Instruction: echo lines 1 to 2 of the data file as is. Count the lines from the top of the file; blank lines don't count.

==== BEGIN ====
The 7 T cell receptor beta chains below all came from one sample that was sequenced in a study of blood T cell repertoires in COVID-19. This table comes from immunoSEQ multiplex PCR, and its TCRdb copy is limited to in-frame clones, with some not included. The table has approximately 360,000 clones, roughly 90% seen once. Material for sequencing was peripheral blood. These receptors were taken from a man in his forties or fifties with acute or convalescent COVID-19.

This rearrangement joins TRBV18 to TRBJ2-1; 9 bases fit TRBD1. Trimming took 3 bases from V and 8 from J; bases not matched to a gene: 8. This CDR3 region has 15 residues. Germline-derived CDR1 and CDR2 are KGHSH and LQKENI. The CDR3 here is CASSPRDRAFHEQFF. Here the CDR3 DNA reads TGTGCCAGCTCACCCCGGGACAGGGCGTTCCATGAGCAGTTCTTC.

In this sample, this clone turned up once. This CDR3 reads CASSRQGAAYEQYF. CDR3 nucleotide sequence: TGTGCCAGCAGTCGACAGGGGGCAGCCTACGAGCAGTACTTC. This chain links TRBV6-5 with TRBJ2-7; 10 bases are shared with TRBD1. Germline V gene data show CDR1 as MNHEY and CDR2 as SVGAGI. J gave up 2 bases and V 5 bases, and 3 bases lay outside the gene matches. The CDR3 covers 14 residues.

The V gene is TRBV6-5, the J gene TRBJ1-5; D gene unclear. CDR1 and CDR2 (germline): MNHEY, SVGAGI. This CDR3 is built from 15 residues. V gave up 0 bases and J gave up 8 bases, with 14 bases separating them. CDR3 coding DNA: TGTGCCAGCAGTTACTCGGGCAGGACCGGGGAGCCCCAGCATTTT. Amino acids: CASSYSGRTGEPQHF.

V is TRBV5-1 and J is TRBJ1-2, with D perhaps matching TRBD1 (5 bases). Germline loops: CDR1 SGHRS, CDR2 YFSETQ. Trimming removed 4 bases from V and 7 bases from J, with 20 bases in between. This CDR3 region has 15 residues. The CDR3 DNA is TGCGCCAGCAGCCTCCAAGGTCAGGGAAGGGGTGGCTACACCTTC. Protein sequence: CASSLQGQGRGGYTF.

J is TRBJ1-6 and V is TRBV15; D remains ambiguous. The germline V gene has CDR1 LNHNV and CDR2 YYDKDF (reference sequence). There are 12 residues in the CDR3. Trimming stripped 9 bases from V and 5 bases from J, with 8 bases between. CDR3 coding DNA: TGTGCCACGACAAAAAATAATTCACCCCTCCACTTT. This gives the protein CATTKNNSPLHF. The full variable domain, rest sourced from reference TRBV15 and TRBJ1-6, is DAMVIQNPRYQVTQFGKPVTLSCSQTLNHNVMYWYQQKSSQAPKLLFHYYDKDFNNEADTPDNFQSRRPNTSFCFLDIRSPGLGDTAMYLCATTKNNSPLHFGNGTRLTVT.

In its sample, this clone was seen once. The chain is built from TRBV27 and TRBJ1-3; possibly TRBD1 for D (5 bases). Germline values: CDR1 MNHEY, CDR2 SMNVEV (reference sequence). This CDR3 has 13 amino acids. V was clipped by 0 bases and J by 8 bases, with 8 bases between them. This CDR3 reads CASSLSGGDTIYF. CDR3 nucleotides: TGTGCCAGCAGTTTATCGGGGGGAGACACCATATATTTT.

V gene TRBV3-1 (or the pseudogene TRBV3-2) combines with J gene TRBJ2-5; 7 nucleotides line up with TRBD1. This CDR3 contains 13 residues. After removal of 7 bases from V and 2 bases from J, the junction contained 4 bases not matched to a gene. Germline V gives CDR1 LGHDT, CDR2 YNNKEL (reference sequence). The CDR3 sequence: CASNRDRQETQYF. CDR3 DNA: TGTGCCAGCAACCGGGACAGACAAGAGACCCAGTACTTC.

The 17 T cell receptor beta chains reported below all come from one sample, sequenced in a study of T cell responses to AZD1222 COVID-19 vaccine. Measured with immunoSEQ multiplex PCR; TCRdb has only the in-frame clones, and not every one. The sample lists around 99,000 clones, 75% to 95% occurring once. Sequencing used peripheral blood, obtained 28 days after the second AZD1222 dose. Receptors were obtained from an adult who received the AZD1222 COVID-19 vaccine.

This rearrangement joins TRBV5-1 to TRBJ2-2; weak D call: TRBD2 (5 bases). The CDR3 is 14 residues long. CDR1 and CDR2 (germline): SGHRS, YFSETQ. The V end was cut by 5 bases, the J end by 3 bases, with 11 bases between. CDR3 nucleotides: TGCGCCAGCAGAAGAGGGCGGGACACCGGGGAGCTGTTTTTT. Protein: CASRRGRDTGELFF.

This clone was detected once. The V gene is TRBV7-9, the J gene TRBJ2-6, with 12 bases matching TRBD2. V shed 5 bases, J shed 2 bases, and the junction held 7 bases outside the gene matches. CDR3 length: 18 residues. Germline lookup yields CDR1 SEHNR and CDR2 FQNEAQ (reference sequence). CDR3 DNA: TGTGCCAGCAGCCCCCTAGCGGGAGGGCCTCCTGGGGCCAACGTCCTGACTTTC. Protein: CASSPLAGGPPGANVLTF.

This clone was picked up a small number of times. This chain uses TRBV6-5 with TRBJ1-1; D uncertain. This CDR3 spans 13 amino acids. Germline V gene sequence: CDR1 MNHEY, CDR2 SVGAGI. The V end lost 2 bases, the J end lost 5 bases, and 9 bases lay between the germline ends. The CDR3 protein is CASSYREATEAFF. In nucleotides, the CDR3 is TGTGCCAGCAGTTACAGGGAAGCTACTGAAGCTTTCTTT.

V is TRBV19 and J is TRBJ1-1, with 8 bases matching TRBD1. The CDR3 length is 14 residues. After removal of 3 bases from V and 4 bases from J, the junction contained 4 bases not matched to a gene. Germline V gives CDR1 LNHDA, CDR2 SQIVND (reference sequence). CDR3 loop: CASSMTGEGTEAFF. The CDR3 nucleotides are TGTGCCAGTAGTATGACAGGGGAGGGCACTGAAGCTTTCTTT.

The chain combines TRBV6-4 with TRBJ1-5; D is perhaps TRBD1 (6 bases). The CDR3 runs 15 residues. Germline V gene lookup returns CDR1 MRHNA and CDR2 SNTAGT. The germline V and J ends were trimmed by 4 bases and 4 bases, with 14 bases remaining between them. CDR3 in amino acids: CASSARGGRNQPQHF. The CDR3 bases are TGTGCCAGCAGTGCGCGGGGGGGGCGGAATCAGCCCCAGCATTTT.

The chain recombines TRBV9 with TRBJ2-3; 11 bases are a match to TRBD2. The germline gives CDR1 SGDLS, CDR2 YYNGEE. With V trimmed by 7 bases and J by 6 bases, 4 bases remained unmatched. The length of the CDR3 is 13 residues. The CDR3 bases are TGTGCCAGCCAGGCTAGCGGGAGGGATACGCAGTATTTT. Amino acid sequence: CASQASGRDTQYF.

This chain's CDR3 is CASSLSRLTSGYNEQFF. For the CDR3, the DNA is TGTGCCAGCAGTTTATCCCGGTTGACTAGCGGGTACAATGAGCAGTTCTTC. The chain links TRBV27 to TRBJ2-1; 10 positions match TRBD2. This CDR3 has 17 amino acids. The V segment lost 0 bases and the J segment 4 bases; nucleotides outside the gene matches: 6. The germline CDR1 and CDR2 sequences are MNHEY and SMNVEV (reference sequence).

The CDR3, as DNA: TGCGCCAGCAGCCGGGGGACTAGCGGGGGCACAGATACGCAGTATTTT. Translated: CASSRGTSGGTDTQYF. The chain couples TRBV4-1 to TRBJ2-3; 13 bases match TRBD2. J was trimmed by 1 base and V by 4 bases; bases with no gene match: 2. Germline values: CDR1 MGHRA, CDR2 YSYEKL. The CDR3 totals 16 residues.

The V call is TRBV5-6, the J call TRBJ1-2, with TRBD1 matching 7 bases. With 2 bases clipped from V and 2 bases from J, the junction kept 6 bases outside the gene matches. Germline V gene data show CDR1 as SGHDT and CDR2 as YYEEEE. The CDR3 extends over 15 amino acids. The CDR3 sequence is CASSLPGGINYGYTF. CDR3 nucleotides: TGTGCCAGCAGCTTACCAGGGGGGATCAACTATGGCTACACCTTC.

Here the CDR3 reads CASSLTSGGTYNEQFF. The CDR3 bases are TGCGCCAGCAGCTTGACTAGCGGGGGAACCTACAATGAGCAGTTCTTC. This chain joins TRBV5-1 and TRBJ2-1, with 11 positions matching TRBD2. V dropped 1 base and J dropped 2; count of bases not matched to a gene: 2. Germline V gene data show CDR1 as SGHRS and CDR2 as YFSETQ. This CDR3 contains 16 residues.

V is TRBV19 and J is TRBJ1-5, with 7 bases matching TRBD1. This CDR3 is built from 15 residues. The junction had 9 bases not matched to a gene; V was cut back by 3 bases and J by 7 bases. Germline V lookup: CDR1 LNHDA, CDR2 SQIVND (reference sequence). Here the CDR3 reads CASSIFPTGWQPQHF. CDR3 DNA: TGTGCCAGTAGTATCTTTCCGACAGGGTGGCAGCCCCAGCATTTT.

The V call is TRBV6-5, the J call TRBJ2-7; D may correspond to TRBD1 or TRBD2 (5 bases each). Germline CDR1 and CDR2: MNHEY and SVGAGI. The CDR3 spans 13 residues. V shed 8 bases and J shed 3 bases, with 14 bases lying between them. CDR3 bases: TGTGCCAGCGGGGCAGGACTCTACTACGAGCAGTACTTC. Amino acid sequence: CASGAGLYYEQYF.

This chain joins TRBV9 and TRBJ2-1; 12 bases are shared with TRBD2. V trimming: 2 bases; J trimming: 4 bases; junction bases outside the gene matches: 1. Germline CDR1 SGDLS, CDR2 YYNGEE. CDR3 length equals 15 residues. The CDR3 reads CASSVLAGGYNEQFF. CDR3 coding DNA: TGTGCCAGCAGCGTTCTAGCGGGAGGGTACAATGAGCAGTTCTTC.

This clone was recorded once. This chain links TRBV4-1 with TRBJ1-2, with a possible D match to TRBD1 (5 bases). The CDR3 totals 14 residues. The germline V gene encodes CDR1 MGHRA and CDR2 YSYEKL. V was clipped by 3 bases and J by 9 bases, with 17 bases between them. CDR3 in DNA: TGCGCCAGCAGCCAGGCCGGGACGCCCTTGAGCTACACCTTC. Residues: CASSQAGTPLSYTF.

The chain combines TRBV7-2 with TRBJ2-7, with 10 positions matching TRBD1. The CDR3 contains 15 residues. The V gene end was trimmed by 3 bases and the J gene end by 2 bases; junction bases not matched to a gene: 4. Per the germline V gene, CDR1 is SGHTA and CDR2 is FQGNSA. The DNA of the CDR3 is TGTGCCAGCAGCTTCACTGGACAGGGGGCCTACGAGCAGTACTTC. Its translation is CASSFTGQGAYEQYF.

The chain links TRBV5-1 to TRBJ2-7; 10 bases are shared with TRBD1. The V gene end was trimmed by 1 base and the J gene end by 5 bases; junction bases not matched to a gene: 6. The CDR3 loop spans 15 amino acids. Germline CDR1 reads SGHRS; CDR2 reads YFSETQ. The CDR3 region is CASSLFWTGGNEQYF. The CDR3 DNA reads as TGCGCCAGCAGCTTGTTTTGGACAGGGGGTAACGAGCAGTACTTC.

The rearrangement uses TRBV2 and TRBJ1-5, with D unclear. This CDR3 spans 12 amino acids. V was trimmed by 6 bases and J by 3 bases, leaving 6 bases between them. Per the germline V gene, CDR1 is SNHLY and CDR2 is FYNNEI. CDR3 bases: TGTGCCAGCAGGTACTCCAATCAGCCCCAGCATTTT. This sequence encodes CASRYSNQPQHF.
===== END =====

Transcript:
The 7 T cell receptor beta chains below all came from one sample that was sequenced in a study of blood T cell repertoires in COVID-19. This table comes from immunoSEQ multiplex PCR, and its TCRdb copy is limited to in-frame clones, with some not included. The table has approximately 360,000 clones, roughly 90% seen once. Material for sequencing was peripheral blood. These receptors were taken from a man in his forties or fifties with acute or convalescent COVID-19.

This rearrangement joins TRBV18 to TRBJ2-1; 9 bases fit TRBD1. Trimming took 3 bases from V and 8 from J; bases not matched to a gene: 8. This CDR3 region has 15 residues. Germline-derived CDR1 and CDR2 are KGHSH and LQKENI. The CDR3 here is CASSPRDRAFHEQFF. Here the CDR3 DNA reads TGTGCCAGCTCACCCCGGGACAGGGCGTTCCATGAGCAGTTCTTC.